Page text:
New research by University of Minnesota Ph.D. student Laura Hooper suggests that young people subjected to weight teasing are more likely to develop eating disorders, regardless of their race or economic class.
Weight teasing is a form of bullying that is used to target a person because of their weight.
Hooper said that although a similar connection between weight teasing and disordered eating has been previously found in younger, affluent white women, this study sought to supplement the scarce literature focused on disordered eating in marginalized communities.
She added that, generally, health research has been performed with a white-centric and middle to high socioeconomic lens. This, she said, can leave out the needs of marginalized populations and can provide a stereotype for who typically suffers from eating disorders.
In order to find the connection, Hooper asked more than 1,500 racially and economically diverse survey respondents how often they are teased about their weight.
“We used the cut point of ‘never’ versus ‘ever’ because previous work has found that this ever/never assessment is predictive of worse health outcomes,” Hooper said. This meant that anyone who has ever recieved a negative comment in regards to their weight qualified as a victim of weight teasing.
Hooper’s clinical experience working in both eating disorder and obesity care at Seattle Children’s Hospital had shown her that this belief was untrue. A drive to dismantle this misconception is what Hooper said brought her to Minnesota, specifically to the School of Public Health’s Project Eating and Activity over Time (EAT).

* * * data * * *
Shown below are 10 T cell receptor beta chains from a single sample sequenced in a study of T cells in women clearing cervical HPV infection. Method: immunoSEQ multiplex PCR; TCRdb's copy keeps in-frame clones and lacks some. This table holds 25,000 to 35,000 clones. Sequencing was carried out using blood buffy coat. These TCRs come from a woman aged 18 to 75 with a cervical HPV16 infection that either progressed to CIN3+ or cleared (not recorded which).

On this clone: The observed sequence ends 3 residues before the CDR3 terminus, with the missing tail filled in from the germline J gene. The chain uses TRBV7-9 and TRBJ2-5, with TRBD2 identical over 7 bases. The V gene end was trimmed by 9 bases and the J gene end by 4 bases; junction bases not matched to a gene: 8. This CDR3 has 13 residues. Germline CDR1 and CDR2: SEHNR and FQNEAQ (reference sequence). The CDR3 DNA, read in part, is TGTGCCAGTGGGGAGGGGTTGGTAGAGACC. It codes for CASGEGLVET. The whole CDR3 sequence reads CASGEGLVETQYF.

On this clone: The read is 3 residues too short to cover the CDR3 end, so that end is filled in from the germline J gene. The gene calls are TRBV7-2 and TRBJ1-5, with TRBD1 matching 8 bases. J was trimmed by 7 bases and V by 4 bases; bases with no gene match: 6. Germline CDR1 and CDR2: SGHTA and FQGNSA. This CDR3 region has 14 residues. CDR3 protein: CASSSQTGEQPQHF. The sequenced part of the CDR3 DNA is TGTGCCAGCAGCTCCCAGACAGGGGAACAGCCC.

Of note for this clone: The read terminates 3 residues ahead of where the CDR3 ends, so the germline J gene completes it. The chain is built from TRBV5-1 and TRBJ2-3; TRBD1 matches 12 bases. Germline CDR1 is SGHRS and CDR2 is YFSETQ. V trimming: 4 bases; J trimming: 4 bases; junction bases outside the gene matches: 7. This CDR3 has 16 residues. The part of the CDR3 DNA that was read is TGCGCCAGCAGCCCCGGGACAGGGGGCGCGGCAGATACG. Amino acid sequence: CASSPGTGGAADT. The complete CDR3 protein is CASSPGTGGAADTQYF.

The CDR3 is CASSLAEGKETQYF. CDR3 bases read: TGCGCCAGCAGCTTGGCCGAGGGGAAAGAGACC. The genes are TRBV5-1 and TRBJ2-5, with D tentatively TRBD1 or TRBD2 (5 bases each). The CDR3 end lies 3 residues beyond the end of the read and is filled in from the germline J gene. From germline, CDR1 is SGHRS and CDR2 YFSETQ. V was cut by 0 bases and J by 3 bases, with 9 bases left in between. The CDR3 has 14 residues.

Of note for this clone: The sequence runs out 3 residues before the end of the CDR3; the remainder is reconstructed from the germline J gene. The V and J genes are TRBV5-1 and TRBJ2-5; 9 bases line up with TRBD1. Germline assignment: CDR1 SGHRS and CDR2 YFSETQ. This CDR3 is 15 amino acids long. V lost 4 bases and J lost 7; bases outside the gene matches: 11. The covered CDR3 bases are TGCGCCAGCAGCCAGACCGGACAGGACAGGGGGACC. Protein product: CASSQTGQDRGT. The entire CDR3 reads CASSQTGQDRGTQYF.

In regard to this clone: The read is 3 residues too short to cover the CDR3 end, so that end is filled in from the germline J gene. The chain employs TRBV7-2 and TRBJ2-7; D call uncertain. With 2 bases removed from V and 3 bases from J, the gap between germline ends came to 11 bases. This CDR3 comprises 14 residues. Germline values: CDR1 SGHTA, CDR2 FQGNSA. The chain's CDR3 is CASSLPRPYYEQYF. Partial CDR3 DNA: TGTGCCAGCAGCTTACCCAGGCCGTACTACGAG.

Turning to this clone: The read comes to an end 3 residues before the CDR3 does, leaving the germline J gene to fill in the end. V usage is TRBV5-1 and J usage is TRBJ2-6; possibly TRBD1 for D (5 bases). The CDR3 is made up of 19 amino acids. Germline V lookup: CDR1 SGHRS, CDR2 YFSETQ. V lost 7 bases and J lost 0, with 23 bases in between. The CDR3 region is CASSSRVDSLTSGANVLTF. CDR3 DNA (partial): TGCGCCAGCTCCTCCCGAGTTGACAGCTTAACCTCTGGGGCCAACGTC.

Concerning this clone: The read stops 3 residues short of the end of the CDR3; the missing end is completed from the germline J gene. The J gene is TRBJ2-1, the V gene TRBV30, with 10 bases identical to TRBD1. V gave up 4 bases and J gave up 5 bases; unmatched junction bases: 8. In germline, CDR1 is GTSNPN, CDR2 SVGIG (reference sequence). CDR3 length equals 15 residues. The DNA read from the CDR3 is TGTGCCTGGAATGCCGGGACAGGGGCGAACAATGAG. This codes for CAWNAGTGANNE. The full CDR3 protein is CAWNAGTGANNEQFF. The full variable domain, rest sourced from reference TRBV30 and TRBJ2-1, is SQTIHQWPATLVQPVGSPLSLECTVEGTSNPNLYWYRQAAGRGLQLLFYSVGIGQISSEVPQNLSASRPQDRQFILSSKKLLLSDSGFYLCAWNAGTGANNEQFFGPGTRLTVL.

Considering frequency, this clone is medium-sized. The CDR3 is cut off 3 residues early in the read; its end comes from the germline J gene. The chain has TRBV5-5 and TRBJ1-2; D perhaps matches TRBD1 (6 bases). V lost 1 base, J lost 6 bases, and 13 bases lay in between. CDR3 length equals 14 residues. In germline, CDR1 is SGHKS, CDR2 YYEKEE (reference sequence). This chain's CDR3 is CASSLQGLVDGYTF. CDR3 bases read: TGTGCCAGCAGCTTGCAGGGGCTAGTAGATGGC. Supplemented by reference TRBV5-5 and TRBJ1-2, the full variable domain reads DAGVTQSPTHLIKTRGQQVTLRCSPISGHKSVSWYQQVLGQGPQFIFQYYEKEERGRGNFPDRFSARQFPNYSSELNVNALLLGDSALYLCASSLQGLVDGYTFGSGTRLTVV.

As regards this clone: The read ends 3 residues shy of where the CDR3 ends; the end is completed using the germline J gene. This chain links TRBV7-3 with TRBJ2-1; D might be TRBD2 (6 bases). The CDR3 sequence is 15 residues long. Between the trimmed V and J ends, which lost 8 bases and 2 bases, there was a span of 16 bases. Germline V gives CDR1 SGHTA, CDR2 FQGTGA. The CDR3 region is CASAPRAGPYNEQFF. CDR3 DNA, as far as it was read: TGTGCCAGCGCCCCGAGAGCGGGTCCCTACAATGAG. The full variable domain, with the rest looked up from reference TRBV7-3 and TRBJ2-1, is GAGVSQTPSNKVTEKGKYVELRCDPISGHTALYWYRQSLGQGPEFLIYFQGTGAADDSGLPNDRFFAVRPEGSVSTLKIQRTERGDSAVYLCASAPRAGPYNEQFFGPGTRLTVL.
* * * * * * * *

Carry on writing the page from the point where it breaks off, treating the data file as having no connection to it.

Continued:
Established by Dr. Dianne Neumark-Sztainer, a professor in the School of Public Health, Project EAT is a large body of research regarding weight-related health issues among adolescents and young adults. It draws data from middle and high school students in the Minneapolis and St. Paul school districts.
“This particular sample that we used has a large representation of [youth of color] and youth of a low socioeconomic background,” Hooper said.
Dr. Katie Loth has been working with Project EAT since 2008, when she was a graduate student in the School of Public Health. In her work as a dietitian and researcher, Loth said she has noticed a similar trend of medical professionals ignoring disordered eating in marginalized communities.
“Many of our measures for screening for eating disorders, for diagnosing eating disorders and for treating eating disorders all center around that same misconception,” Loth said. “Our failure to step outside and explore how eating disorders might look different in different communities stems from our first assumption that they did not exist in those other places.”
Moving forward, Hooper hopes that future research and policymaking decisions take these patterns into account so that the needs of marginalized populations can be better understood. One method is to start including more input from young people of color themselves.
“We are really trying to center the voices and input of young people from these underrepresented identities in our research,” Hooper said. “I think it’s important to hear from adolescents who have historically been ignored and have been thought to not be experts. The reality is they know what is going on in their lives and they are experts in knowing what will or will not work for themselves.”